Home Depot's profit increased in the last quarter, and they credited their at-home services division for the growth. If you talk to most people, they don't want to do the work that we do. They may want to take care of it once it's installed, but they don't want to do the installation. Their number-one fear is being ripped off by the contractor. Home Depot provides a solid and reputable background for the client to purchase those services and know that if they get a bad contractor, Home Depot - the largest retailer in the country besides Wal-Mart - is going to back up its customer. That's what they're buying through Home Depot. They're buying the guarantee that the contractor they select will do the job, or their money is protected by Home Depot. So we don't feel that Home Depot is competition; we feel that Home Depot is supporting the installation business. They recognize that there is a large percentage of people that don’t do it themselves. They may go to Home Depot to get the idea, but when it comes down to the nitty gritty, they don’t want to do it. They want to be protected from the contractor. So there is another growth opportunity for our company to get together with Home Depot.

Q. So when those companies started to appear, was your immediate thought that this was a partnership opportunity, or was there a moment when you were worried?

A. We, as a company, are always looking at our market position and where we’re going. We really don’t feel like we have any competition at the level that we’re at. I’ve never felt threatened by Home Depot. I’ve never felt threatened by Wal-Mart. I’ve never felt threatened by the local nursery that opened. Home Depot provides materials. Or, they might provide materials and installation, but they don’t take care of everything. They can't design.

We find that our clients are willing to pay even a little bit more because we can bring the whole package to them. Two years ago, when we identified who our client was, we went through the research and development of our idea. In the course of that process, we looked at our competition, we looked at their websites, we looked at the services they provided. We tried to find a market that wasn’t being serviced. We feel like our growth potential right now is unlimited because the core companies out there are not providing the service. We have come across numerous situations where a client may be totally happy with the guy who’s done his landscape maintenance, he may be totally happy with the guy who put in his bushes, he may be totally happy with the guy who did his lighting, but what he’s not happy with is the fact that he’s had to call five different people to make that happen. What we provide is an opportunity to consolidate those services and make sure that they only have to make one phone call. Often, our clients terminate their existing contracts with other companies for the benefit of having only one company to call. I don’t make light of our competition. I don’t think that we’re the only game in town, but I think the game that we’re playing gives us a clear advantage over the competition.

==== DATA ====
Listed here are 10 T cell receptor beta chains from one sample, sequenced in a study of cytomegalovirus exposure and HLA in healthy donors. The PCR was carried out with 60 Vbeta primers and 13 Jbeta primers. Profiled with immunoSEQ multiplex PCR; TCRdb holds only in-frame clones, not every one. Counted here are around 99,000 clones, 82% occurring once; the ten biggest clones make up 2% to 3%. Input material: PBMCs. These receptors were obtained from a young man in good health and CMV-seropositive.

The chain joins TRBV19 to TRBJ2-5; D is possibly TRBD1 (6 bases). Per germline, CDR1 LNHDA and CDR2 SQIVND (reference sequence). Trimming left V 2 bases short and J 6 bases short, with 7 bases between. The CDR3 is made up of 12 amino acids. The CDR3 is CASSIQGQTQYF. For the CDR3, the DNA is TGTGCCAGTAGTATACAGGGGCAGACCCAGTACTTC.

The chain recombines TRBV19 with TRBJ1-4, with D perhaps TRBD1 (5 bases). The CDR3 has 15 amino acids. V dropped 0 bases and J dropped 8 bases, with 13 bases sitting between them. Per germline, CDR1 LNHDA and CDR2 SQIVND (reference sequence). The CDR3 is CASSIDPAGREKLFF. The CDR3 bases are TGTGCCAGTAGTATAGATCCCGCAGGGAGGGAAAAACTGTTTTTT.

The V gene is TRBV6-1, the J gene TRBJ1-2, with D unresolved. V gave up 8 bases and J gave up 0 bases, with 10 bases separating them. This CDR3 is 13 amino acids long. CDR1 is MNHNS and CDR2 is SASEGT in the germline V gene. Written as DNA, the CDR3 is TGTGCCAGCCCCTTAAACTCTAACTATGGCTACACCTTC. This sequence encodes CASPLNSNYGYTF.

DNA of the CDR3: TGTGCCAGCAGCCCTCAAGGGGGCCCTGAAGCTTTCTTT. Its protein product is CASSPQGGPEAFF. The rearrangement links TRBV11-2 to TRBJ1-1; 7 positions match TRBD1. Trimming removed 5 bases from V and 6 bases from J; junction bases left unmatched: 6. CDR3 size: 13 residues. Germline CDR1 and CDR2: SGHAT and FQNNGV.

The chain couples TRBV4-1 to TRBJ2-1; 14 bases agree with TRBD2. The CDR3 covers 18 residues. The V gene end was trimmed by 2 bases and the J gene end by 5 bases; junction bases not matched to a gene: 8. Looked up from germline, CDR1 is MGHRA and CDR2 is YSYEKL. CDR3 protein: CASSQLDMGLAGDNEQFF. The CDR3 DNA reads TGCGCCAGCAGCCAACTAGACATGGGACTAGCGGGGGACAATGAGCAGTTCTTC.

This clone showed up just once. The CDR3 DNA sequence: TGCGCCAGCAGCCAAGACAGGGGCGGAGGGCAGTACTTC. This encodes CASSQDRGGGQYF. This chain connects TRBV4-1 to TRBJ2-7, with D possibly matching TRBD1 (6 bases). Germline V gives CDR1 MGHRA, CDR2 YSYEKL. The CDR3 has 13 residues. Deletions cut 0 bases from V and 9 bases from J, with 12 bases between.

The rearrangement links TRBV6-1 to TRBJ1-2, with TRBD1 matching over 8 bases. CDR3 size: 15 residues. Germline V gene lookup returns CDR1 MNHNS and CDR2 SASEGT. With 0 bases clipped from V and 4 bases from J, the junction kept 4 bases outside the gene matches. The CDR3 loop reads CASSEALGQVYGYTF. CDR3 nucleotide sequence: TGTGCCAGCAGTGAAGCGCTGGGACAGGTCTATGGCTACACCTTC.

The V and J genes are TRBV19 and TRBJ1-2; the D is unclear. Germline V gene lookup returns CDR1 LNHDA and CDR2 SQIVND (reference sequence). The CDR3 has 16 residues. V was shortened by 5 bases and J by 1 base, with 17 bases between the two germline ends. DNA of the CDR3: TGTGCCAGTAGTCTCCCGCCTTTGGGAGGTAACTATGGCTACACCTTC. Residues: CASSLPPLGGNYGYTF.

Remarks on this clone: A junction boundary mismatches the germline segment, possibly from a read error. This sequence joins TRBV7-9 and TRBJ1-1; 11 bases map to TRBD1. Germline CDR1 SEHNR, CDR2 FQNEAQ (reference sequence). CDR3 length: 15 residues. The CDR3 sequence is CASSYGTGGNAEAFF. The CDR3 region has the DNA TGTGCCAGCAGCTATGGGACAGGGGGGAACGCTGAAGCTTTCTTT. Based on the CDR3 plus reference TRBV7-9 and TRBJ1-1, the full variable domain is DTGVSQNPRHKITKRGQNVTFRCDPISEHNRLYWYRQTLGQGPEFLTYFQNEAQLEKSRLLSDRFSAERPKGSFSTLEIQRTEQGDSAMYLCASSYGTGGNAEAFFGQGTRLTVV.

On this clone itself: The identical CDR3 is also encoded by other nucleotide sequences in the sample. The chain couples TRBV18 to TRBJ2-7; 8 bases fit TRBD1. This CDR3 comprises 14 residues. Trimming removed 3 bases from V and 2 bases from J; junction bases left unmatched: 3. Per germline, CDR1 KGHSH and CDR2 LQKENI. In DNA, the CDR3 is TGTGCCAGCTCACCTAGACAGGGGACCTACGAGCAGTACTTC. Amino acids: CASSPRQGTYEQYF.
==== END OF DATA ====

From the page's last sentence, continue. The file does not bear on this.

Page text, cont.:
Q. Do you see young people, for example, your employees, interested in striking out on their own?